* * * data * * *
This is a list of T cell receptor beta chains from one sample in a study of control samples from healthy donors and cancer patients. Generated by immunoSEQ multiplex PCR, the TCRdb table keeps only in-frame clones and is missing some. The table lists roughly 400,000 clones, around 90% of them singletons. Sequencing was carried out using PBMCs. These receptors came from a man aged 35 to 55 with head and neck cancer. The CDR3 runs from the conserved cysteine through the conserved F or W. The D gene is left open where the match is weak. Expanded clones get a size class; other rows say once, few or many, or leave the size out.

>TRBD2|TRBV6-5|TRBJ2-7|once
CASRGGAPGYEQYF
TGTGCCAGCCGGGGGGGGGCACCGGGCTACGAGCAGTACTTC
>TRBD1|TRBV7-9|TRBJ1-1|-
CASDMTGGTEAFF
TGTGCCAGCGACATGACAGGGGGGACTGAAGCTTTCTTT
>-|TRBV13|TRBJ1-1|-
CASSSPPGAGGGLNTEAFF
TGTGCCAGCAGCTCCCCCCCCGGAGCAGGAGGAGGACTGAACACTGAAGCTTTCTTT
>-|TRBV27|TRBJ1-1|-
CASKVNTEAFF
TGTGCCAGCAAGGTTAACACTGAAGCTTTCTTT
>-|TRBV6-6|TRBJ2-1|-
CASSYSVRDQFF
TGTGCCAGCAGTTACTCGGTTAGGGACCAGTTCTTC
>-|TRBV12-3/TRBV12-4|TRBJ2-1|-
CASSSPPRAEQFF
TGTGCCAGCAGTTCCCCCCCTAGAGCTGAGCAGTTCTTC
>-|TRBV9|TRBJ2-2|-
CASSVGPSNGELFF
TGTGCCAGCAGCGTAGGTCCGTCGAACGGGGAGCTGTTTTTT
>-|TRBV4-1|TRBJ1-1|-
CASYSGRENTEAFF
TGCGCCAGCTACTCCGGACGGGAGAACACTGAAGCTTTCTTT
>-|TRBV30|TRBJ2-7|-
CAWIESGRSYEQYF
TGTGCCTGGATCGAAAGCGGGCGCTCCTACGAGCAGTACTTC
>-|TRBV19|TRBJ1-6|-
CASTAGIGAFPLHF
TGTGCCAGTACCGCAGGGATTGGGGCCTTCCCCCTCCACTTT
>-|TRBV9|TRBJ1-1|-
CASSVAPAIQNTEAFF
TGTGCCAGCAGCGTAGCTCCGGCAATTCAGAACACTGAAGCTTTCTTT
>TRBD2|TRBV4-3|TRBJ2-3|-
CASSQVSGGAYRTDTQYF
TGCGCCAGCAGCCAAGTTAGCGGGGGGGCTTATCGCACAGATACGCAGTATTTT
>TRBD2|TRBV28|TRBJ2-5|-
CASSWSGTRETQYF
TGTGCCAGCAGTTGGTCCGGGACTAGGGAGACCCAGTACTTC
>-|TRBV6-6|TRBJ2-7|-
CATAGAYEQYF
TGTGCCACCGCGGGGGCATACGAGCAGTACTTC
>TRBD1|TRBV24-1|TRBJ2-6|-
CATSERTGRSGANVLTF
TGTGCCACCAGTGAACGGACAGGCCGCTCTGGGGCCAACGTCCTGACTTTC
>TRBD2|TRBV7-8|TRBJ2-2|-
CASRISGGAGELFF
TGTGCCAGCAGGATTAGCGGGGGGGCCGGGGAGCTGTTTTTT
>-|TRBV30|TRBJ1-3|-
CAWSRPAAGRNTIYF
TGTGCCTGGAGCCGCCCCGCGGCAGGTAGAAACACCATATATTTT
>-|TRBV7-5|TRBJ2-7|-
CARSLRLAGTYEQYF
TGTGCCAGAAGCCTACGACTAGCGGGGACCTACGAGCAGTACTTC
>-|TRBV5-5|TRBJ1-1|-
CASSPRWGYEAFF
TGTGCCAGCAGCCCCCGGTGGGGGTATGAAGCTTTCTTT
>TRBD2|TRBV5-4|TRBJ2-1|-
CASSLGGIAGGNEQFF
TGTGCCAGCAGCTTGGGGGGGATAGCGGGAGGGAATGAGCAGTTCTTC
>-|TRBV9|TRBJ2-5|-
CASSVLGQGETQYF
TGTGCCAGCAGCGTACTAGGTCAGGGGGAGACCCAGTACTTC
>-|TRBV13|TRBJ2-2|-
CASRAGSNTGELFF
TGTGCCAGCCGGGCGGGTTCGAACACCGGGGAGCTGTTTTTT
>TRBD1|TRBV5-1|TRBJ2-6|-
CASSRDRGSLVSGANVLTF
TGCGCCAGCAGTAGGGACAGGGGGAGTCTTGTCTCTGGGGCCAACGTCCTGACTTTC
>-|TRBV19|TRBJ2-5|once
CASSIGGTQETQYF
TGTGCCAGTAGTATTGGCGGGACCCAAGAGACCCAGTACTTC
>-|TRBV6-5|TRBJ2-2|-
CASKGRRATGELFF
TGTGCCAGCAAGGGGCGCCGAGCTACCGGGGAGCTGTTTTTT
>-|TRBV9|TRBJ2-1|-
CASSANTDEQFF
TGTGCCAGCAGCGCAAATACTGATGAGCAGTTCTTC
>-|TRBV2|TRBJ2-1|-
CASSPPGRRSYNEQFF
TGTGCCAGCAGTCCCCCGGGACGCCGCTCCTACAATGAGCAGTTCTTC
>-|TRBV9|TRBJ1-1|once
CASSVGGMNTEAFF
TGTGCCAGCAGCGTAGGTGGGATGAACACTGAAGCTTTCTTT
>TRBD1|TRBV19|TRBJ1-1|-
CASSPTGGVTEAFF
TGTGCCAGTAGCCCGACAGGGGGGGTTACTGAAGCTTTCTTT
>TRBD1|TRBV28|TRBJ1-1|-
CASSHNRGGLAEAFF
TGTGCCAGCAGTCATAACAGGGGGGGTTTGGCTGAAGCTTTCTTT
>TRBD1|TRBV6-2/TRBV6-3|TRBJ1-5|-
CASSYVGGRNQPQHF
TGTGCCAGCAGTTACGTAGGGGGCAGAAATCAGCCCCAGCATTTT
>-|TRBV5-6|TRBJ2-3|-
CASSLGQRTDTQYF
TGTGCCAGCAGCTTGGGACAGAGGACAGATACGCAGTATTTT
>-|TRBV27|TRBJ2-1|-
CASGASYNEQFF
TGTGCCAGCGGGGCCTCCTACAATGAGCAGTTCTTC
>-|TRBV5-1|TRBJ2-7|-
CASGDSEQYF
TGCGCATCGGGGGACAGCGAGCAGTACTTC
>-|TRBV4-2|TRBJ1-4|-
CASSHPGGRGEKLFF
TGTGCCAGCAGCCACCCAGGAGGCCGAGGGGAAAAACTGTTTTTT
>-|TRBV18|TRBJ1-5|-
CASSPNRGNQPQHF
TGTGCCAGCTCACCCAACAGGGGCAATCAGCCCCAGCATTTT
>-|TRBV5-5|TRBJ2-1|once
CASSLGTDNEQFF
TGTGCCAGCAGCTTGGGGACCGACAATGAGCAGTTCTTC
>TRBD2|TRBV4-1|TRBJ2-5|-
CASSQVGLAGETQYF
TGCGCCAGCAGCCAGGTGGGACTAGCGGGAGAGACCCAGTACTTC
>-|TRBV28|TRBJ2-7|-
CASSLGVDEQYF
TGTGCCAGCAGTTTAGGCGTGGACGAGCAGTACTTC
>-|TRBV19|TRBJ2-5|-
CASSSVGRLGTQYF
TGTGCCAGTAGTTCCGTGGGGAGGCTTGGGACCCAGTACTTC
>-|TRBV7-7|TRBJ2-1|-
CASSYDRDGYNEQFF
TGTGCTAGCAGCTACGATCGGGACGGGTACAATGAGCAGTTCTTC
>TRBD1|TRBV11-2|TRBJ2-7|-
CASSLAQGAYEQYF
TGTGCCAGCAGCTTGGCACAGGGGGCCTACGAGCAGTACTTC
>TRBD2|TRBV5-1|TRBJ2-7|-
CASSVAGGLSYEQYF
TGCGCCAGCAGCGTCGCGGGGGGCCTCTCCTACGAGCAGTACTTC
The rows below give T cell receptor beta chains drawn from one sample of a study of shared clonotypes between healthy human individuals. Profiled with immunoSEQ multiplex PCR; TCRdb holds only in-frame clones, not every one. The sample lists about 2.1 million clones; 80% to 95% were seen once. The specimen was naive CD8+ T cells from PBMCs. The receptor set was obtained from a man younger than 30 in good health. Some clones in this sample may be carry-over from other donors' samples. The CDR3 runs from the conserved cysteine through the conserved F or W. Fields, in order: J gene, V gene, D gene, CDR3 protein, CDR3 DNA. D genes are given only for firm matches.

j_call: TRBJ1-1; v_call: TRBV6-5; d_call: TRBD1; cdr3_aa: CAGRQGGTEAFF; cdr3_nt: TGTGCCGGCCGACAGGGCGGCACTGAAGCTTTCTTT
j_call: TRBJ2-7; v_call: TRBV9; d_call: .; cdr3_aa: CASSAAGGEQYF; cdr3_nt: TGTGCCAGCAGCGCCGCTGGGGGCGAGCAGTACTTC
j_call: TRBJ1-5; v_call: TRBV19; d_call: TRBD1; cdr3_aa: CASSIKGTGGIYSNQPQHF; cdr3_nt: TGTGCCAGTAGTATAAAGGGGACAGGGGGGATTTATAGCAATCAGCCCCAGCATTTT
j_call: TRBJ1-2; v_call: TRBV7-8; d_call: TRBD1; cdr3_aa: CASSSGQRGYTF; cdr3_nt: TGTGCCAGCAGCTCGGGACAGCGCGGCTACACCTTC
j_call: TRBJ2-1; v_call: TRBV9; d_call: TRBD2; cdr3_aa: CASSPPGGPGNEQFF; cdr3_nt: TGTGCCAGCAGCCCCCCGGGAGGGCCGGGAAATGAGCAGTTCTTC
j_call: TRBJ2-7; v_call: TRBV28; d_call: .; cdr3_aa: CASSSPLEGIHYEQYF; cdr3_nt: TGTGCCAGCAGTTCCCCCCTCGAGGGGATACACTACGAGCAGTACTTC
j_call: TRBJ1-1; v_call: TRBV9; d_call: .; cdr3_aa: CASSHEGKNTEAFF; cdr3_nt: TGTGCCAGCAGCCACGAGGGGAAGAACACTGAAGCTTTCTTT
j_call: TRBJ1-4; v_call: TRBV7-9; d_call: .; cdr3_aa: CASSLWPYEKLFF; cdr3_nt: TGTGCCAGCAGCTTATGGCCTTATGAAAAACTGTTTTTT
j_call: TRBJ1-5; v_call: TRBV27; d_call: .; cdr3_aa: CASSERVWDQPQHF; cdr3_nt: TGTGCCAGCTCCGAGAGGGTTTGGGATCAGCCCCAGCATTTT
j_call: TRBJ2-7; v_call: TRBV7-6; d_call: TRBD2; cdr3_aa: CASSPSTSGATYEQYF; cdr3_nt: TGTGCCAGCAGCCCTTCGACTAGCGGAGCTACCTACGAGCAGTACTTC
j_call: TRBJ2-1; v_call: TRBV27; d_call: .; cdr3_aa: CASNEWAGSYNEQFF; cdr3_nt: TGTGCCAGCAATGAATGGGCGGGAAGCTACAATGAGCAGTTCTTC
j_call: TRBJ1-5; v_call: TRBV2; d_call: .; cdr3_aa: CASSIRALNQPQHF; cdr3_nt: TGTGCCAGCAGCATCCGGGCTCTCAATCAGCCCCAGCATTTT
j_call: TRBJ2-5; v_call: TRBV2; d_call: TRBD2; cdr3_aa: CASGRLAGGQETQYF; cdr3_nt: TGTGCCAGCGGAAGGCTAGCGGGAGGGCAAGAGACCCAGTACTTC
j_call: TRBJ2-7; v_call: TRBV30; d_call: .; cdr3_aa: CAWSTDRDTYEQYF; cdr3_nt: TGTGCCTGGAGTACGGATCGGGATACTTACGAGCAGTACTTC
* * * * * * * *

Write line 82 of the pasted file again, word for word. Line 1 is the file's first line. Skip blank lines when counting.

TGTGCCAGCAGTCCCCCGGGACGCCGCTCCTACAATGAGCAGTTCTTC